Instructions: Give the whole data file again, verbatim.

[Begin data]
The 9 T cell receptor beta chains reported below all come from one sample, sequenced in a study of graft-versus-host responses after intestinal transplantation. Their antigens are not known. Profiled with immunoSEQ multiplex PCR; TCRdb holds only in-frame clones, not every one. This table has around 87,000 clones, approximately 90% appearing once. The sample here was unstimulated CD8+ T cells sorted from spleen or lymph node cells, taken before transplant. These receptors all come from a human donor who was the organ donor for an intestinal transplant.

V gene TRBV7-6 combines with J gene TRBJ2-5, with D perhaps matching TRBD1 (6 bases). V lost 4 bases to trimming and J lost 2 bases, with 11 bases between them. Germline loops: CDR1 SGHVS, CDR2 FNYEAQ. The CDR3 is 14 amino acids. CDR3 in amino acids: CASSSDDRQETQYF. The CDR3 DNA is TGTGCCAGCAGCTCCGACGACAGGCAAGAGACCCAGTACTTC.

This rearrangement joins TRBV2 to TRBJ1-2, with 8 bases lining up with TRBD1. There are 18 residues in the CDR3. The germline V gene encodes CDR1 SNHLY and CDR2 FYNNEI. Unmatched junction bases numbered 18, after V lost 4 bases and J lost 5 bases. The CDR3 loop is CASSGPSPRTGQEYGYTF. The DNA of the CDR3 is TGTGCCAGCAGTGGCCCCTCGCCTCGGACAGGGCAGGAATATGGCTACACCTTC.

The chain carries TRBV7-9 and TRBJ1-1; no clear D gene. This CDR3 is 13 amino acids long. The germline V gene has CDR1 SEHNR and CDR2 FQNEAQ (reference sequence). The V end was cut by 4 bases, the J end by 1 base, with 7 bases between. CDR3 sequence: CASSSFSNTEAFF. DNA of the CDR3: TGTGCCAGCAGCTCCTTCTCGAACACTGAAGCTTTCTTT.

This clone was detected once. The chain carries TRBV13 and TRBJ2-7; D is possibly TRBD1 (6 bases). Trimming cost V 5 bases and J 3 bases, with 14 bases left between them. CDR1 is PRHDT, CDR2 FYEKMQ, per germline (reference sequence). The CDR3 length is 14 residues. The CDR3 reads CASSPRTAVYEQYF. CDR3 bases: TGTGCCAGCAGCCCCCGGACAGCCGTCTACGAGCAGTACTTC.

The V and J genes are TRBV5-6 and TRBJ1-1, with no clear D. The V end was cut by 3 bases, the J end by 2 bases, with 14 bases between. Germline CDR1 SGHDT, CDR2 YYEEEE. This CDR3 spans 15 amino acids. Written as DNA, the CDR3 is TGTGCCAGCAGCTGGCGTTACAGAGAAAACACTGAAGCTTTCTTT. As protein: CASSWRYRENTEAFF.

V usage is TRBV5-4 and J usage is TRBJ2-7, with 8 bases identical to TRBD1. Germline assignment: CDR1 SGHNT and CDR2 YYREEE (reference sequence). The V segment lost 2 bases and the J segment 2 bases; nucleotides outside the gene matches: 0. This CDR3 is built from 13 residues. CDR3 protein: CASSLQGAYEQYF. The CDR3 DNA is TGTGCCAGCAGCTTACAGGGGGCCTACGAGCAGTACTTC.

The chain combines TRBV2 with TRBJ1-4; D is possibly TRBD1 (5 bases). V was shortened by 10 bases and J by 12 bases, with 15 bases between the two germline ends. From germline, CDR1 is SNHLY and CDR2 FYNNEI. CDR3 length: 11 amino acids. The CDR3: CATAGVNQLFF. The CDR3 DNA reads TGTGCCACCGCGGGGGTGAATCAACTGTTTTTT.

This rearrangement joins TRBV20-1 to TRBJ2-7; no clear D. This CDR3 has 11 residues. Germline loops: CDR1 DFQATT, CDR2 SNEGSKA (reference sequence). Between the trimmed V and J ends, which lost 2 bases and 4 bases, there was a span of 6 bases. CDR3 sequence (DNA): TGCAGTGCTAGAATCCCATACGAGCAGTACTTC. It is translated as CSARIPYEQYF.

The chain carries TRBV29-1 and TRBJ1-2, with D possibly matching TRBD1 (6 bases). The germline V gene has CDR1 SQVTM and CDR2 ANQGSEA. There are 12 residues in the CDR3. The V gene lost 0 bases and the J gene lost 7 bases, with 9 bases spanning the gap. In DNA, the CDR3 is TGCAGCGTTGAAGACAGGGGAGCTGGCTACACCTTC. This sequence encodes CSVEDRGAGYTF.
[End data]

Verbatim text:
The 9 T cell receptor beta chains reported below all come from one sample, sequenced in a study of graft-versus-host responses after intestinal transplantation. Their antigens are not known. Profiled with immunoSEQ multiplex PCR; TCRdb holds only in-frame clones, not every one. This table has around 87,000 clones, approximately 90% appearing once. The sample here was unstimulated CD8+ T cells sorted from spleen or lymph node cells, taken before transplant. These receptors all come from a human donor who was the organ donor for an intestinal transplant.

V gene TRBV7-6 combines with J gene TRBJ2-5, with D perhaps matching TRBD1 (6 bases). V lost 4 bases to trimming and J lost 2 bases, with 11 bases between them. Germline loops: CDR1 SGHVS, CDR2 FNYEAQ. The CDR3 is 14 amino acids. CDR3 in amino acids: CASSSDDRQETQYF. The CDR3 DNA is TGTGCCAGCAGCTCCGACGACAGGCAAGAGACCCAGTACTTC.

This rearrangement joins TRBV2 to TRBJ1-2, with 8 bases lining up with TRBD1. There are 18 residues in the CDR3. The germline V gene encodes CDR1 SNHLY and CDR2 FYNNEI. Unmatched junction bases numbered 18, after V lost 4 bases and J lost 5 bases. The CDR3 loop is CASSGPSPRTGQEYGYTF. The DNA of the CDR3 is TGTGCCAGCAGTGGCCCCTCGCCTCGGACAGGGCAGGAATATGGCTACACCTTC.

The chain carries TRBV7-9 and TRBJ1-1; no clear D gene. This CDR3 is 13 amino acids long. The germline V gene has CDR1 SEHNR and CDR2 FQNEAQ (reference sequence). The V end was cut by 4 bases, the J end by 1 base, with 7 bases between. CDR3 sequence: CASSSFSNTEAFF. DNA of the CDR3: TGTGCCAGCAGCTCCTTCTCGAACACTGAAGCTTTCTTT.

This clone was detected once. The chain carries TRBV13 and TRBJ2-7; D is possibly TRBD1 (6 bases). Trimming cost V 5 bases and J 3 bases, with 14 bases left between them. CDR1 is PRHDT, CDR2 FYEKMQ, per germline (reference sequence). The CDR3 length is 14 residues. The CDR3 reads CASSPRTAVYEQYF. CDR3 bases: TGTGCCAGCAGCCCCCGGACAGCCGTCTACGAGCAGTACTTC.

The V and J genes are TRBV5-6 and TRBJ1-1, with no clear D. The V end was cut by 3 bases, the J end by 2 bases, with 14 bases between. Germline CDR1 SGHDT, CDR2 YYEEEE. This CDR3 spans 15 amino acids. Written as DNA, the CDR3 is TGTGCCAGCAGCTGGCGTTACAGAGAAAACACTGAAGCTTTCTTT. As protein: CASSWRYRENTEAFF.

V usage is TRBV5-4 and J usage is TRBJ2-7, with 8 bases identical to TRBD1. Germline assignment: CDR1 SGHNT and CDR2 YYREEE (reference sequence). The V segment lost 2 bases and the J segment 2 bases; nucleotides outside the gene matches: 0. This CDR3 is built from 13 residues. CDR3 protein: CASSLQGAYEQYF. The CDR3 DNA is TGTGCCAGCAGCTTACAGGGGGCCTACGAGCAGTACTTC.

The chain combines TRBV2 with TRBJ1-4; D is possibly TRBD1 (5 bases). V was shortened by 10 bases and J by 12 bases, with 15 bases between the two germline ends. From germline, CDR1 is SNHLY and CDR2 FYNNEI. CDR3 length: 11 amino acids. The CDR3: CATAGVNQLFF. The CDR3 DNA reads TGTGCCACCGCGGGGGTGAATCAACTGTTTTTT.

This rearrangement joins TRBV20-1 to TRBJ2-7; no clear D. This CDR3 has 11 residues. Germline loops: CDR1 DFQATT, CDR2 SNEGSKA (reference sequence). Between the trimmed V and J ends, which lost 2 bases and 4 bases, there was a span of 6 bases. CDR3 sequence (DNA): TGCAGTGCTAGAATCCCATACGAGCAGTACTTC. It is translated as CSARIPYEQYF.

The chain carries TRBV29-1 and TRBJ1-2, with D possibly matching TRBD1 (6 bases). The germline V gene has CDR1 SQVTM and CDR2 ANQGSEA. There are 12 residues in the CDR3. The V gene lost 0 bases and the J gene lost 7 bases, with 9 bases spanning the gap. In DNA, the CDR3 is TGCAGCGTTGAAGACAGGGGAGCTGGCTACACCTTC. This sequence encodes CSVEDRGAGYTF.